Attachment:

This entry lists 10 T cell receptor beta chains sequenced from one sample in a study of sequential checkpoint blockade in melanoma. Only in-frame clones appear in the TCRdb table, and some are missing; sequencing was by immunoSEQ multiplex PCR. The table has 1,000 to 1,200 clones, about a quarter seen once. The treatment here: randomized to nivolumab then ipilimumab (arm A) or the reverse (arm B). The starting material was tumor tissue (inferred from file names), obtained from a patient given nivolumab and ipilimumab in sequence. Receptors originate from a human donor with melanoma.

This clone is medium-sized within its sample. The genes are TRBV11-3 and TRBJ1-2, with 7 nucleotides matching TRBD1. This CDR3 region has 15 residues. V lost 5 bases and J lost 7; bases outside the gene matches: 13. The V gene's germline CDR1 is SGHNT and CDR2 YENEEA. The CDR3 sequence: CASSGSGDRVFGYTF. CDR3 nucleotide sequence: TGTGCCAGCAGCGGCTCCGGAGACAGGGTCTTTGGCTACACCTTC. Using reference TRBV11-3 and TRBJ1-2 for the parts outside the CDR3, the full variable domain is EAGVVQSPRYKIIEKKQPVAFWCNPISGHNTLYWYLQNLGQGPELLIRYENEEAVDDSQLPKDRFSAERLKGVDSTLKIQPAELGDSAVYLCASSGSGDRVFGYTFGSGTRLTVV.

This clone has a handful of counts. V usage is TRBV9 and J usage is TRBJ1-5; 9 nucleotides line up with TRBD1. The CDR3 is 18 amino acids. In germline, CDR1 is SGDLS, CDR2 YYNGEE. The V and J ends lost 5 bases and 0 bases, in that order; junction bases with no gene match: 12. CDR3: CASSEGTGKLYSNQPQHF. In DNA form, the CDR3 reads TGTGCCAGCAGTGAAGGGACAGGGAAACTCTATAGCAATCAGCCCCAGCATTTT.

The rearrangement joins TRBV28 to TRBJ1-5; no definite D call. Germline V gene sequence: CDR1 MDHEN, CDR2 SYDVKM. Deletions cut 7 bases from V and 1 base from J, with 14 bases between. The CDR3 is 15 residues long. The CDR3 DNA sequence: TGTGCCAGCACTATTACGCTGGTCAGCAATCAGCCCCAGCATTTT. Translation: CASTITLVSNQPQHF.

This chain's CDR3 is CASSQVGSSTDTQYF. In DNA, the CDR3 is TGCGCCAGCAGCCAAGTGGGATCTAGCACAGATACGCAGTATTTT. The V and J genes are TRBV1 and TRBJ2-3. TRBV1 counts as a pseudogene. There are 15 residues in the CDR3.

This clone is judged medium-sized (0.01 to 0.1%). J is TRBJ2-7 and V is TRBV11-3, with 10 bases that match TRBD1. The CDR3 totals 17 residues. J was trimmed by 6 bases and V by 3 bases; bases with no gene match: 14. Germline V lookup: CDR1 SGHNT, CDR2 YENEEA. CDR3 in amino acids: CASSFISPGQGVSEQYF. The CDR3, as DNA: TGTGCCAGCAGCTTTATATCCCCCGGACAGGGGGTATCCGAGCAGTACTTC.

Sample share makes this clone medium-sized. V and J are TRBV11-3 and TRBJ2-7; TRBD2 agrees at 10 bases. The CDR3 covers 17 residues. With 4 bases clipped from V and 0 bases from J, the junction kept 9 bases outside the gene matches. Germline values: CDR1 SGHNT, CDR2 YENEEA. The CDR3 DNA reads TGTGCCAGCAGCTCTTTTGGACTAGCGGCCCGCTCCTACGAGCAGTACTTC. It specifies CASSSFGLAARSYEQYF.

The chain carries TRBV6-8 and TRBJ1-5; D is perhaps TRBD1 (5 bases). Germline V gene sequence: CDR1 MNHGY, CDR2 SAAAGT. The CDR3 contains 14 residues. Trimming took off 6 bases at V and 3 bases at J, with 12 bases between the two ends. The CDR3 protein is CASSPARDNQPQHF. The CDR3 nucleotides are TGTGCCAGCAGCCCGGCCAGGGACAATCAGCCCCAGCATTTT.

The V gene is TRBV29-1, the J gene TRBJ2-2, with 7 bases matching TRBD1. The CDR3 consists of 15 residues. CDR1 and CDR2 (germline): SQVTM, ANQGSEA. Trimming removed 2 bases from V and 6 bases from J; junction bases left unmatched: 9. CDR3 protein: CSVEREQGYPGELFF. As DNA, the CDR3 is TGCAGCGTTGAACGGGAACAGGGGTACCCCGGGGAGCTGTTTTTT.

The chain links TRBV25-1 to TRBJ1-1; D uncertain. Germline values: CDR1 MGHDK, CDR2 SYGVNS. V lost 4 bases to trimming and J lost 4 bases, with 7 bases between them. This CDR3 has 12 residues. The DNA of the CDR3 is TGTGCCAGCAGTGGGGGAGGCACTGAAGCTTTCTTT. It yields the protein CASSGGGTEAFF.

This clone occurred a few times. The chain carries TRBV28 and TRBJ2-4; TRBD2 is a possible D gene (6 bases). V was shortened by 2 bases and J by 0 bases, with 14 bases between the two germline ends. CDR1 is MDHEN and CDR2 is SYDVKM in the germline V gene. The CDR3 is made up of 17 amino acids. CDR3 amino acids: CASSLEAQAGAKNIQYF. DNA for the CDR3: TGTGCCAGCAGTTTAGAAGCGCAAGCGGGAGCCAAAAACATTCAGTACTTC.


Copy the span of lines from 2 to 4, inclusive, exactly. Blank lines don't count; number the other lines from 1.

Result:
This clone is medium-sized within its sample. The genes are TRBV11-3 and TRBJ1-2, with 7 nucleotides matching TRBD1. This CDR3 region has 15 residues. V lost 5 bases and J lost 7; bases outside the gene matches: 13. The V gene's germline CDR1 is SGHNT and CDR2 YENEEA. The CDR3 sequence: CASSGSGDRVFGYTF. CDR3 nucleotide sequence: TGTGCCAGCAGCGGCTCCGGAGACAGGGTCTTTGGCTACACCTTC. Using reference TRBV11-3 and TRBJ1-2 for the parts outside the CDR3, the full variable domain is EAGVVQSPRYKIIEKKQPVAFWCNPISGHNTLYWYLQNLGQGPELLIRYENEEAVDDSQLPKDRFSAERLKGVDSTLKIQPAELGDSAVYLCASSGSGDRVFGYTFGSGTRLTVV.

This clone has a handful of counts. V usage is TRBV9 and J usage is TRBJ1-5; 9 nucleotides line up with TRBD1. The CDR3 is 18 amino acids. In germline, CDR1 is SGDLS, CDR2 YYNGEE. The V and J ends lost 5 bases and 0 bases, in that order; junction bases with no gene match: 12. CDR3: CASSEGTGKLYSNQPQHF. In DNA form, the CDR3 reads TGTGCCAGCAGTGAAGGGACAGGGAAACTCTATAGCAATCAGCCCCAGCATTTT.

The rearrangement joins TRBV28 to TRBJ1-5; no definite D call. Germline V gene sequence: CDR1 MDHEN, CDR2 SYDVKM. Deletions cut 7 bases from V and 1 base from J, with 14 bases between. The CDR3 is 15 residues long. The CDR3 DNA sequence: TGTGCCAGCACTATTACGCTGGTCAGCAATCAGCCCCAGCATTTT. Translation: CASTITLVSNQPQHF.